Detecting bootloader version?

Is there some way to detected via a compile directive, or if not, via some run-time variable the boot-loader that is being used?

Specifically I am interested in being able to tell the difference between: o Arduino Pro or Pro Mini (3.3v, 8Mhz) w/ATmega328 o the Optiboot version of that.

I am tripping up over the handing of the watchdog in the 'normal' bootloader and though I have a workaround for most of my situation, it comes with some understand side effects. I want to be able to decide (at compile time would be best) which bootloader is being targeted and have my code adjust to either the preferred way of operation if it is the Optiboot version, or the slightly dysfunctional workaround if it is not...

If there some #define I can do an #ifdef against? Or some runtime variable I can do a straight If statement with?

I have thought about declaring a veriable and using the address of it (or perhaps the address of the setup() function), and if it is under say 1K assume the Optiboot is being used, but that seems a bit unstable. Plus I would have to research the load order that is used by the Arduino IDE :D

Thank you, -al-

It's possible to download the bootloader and work out which type/version it is. With enough determination, and working outside the Arduino IDE, you could do this as part of the upload process and define corresponding preprocessor definitions to get the appropriate code options compiled in. It does not seem like a very practical approach though. An intermediate solution would be to download/recognise the bootloader manually and then manually edit #define assignments within your sketch to reflect that before building it.

If you were willing to customise the IDE installation, you could define a different board type for each board/bootloader combination and define some bootloader-specific preprocessor definitions. That would still rely on your manually selecting the right board/bootloader type within the IDE.

I guess that what you're really hoping for is some way for the sketch to work out where the bootloader code is stored and read the code to work out which bootloader it is. I'm not sure, but I suspect that the sketch doesn't have access to program memory containing the bootloader. Even if it did have access, finding and analysing the bootloader would be an extremely difficult task and I doubt that it would be practical to do this generically i.e. supporting different chip types and bootloader section sizes.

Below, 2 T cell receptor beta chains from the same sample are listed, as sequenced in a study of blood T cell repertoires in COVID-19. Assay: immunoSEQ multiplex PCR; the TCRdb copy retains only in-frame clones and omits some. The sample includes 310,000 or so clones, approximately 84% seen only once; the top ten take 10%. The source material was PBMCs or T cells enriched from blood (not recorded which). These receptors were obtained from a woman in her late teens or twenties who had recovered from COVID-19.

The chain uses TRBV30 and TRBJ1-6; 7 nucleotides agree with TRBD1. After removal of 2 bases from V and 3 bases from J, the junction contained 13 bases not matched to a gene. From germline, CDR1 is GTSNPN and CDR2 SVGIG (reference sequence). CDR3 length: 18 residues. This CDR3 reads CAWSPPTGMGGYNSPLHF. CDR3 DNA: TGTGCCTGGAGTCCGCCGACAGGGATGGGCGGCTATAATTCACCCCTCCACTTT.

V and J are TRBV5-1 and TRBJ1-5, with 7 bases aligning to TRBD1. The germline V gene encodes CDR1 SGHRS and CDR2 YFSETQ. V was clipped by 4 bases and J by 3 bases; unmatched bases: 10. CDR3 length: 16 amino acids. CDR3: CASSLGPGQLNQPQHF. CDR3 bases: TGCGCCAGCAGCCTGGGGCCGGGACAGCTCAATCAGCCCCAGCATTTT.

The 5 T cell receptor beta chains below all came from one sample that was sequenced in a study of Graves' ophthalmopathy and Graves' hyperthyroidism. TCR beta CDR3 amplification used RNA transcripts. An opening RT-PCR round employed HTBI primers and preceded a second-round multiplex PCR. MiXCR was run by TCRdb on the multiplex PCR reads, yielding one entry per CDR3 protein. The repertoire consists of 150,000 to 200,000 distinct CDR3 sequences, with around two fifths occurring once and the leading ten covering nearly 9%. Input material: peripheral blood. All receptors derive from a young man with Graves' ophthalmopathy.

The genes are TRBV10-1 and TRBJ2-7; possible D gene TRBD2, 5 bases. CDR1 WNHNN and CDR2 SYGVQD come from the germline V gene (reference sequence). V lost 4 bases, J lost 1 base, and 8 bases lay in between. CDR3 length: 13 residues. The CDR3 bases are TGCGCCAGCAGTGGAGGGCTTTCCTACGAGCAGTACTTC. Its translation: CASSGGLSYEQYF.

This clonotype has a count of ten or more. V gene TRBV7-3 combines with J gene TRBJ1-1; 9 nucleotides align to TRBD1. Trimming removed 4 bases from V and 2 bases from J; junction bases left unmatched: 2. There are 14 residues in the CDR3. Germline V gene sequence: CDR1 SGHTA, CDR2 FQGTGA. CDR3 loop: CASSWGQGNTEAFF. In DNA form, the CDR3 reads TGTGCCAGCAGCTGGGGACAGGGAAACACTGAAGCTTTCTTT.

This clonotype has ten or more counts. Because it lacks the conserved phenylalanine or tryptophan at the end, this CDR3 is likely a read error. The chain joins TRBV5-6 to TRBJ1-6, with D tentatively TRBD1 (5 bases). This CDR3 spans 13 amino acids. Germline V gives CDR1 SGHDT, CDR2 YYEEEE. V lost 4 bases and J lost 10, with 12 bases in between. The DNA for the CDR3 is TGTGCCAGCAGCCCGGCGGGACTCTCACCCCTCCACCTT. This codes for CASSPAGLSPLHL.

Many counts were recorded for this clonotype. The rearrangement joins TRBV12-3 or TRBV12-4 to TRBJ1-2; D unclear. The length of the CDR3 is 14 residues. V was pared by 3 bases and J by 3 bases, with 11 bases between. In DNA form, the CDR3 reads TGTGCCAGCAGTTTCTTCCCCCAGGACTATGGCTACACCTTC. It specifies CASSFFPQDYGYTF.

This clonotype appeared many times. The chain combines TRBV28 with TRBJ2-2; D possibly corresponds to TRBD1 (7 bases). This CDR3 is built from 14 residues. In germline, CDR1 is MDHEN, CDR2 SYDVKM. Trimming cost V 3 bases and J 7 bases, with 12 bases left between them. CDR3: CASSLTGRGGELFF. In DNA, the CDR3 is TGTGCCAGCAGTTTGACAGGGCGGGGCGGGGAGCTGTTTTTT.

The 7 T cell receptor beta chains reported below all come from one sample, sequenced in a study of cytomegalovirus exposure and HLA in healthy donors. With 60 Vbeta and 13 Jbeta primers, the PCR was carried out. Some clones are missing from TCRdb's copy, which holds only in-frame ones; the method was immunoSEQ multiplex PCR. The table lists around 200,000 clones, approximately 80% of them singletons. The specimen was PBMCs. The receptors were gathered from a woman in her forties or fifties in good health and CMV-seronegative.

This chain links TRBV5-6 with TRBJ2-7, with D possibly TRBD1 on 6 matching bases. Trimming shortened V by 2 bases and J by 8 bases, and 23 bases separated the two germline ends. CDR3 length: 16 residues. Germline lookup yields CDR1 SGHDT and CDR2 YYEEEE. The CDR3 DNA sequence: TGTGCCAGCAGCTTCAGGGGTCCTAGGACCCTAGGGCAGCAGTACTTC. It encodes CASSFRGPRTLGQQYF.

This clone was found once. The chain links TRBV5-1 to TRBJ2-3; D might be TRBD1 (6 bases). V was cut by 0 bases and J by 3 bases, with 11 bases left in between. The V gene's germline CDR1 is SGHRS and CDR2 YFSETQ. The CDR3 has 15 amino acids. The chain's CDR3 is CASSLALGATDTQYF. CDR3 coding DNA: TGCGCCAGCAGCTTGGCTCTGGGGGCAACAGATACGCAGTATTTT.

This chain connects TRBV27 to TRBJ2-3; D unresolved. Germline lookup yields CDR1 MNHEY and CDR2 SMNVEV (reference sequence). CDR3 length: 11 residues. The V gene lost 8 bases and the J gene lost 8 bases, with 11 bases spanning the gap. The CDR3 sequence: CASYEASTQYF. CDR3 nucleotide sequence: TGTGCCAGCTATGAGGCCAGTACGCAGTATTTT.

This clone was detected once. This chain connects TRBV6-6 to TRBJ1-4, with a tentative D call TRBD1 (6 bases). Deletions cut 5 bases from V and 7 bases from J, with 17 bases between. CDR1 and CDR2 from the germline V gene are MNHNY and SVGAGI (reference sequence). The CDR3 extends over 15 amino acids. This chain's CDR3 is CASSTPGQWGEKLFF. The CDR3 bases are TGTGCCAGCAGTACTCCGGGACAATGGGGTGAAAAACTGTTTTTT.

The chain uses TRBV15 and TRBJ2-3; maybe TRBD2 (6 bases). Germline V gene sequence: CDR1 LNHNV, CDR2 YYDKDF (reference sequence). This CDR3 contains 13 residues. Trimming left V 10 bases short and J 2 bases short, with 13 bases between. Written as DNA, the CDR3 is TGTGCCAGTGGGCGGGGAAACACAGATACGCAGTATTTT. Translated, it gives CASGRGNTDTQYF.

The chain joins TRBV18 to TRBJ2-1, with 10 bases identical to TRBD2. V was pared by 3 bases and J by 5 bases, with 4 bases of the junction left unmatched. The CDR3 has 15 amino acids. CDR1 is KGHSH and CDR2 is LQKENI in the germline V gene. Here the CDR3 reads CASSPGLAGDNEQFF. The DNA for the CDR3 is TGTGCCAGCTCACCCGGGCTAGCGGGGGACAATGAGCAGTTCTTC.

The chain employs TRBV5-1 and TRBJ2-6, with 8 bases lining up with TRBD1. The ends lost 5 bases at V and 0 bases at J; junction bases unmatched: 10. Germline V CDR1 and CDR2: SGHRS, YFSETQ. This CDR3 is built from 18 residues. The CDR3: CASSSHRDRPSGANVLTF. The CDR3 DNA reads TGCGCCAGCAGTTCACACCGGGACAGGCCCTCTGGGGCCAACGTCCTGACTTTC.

PeterH:

I guess that what you’re really hoping for is some way for the sketch to work out where the bootloader code is stored and read the code to work out which bootloader it is. I’m not sure, but I suspect that the sketch doesn’t have access to program memory containing the bootloader. Even if it did have access, finding and analysing the bootloader would be an extremely difficult task and I doubt that it would be practical to do this generically i.e. supporting different chip types and bootloader section sizes.

Hello, Thank you. Yes, that is my goal - to be able to ID the bootloader installed w/o doing any further modifications. My thinking is: I have an OK workaround in the code for people who just use the out-of-the-box Arduino IDE install, but really do want to be able to fully use the Watchdogs properly - which the out-of-the-box bootloader will not do. (This is a 3.3v only statement, the Uno bootloader works fine. But then, it is already an Optiboot version in the as-shipped Arduino IDE - more here: VSR Alternator Regulator: Solving watchdog non-support in 3.3v Arduinos with optiBoot).

Of course, I could simply REQUIRE people always install the Optiboot bootloader for the 3.3v version before using my sketch, but wanted to make it more user flexible and user friendly…

-al-